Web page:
Vascular malformations are abnormal clusters of blood vessels that occur during fetal development.
Although these lesions are always present at birth, they may not be visible until weeks or even years after birth. These lesions will typically grow in proportion to the growth of the child.
While they sometimes grow quite rapidly, their growth is usually gradual and steady during the first year of life. Without treatment, a vascular malformation will not diminish or disappear.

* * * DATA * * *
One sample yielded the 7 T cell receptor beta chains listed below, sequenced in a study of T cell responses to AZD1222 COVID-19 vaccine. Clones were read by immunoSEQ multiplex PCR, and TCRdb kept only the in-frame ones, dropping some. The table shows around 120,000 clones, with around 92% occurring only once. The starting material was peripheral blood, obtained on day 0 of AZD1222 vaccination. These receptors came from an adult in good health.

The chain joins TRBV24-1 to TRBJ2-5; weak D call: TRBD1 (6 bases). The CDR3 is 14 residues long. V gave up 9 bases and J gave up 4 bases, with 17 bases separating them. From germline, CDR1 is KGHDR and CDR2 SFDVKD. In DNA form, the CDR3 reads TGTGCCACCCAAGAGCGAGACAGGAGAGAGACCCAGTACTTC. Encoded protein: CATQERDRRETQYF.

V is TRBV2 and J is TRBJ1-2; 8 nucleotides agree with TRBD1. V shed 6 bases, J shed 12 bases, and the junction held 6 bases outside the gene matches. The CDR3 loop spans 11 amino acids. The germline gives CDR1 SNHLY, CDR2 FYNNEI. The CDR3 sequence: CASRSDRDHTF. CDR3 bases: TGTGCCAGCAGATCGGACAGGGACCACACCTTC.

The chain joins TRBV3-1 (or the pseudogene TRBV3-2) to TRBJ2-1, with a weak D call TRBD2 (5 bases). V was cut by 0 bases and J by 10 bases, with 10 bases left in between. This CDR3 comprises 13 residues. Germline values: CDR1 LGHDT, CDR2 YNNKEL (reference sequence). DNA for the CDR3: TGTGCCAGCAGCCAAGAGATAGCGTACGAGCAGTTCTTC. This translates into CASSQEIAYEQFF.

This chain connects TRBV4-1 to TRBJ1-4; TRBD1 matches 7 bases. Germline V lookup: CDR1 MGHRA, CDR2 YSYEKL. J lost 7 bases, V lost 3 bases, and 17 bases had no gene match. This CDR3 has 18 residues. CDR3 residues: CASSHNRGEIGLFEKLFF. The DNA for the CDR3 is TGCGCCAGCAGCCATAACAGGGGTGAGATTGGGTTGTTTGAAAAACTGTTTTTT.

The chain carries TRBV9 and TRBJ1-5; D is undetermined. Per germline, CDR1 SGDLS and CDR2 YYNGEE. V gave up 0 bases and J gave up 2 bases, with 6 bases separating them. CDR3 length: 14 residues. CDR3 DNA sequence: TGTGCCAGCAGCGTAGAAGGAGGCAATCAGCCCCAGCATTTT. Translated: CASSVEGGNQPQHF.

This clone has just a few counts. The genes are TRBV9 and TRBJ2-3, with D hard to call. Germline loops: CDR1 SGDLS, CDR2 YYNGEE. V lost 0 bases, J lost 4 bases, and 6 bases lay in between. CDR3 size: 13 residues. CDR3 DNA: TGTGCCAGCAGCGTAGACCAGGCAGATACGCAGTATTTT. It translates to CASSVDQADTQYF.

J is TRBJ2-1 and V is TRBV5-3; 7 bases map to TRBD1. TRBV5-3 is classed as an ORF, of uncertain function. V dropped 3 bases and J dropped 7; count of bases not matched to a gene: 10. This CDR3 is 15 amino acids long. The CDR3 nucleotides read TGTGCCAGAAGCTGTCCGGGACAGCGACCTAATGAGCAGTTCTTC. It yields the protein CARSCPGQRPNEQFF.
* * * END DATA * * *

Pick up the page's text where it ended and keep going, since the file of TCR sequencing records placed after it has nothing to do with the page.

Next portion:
There are a number of different sub-types of vascular malformations, depending on the predominant channel abnormality. These include:
The severity of these malformations varies greatly both within and among these clinical groups.
In addition to being classified by predominant channel abnormality, vascular malformations are categorized as either slow flow or fast flow. These terms refer to the rapidity of blood flowing through the lesion.
Fast-flow lesions can lead to high output heart failure and may thus require specific treatments to manage the problem. Arteriovenous malformations are fast-flow lesions.
Capillary, lymphatic, and venous malformations are considered slow-flow lesions.
Combined malformations may be either slow or fast flow.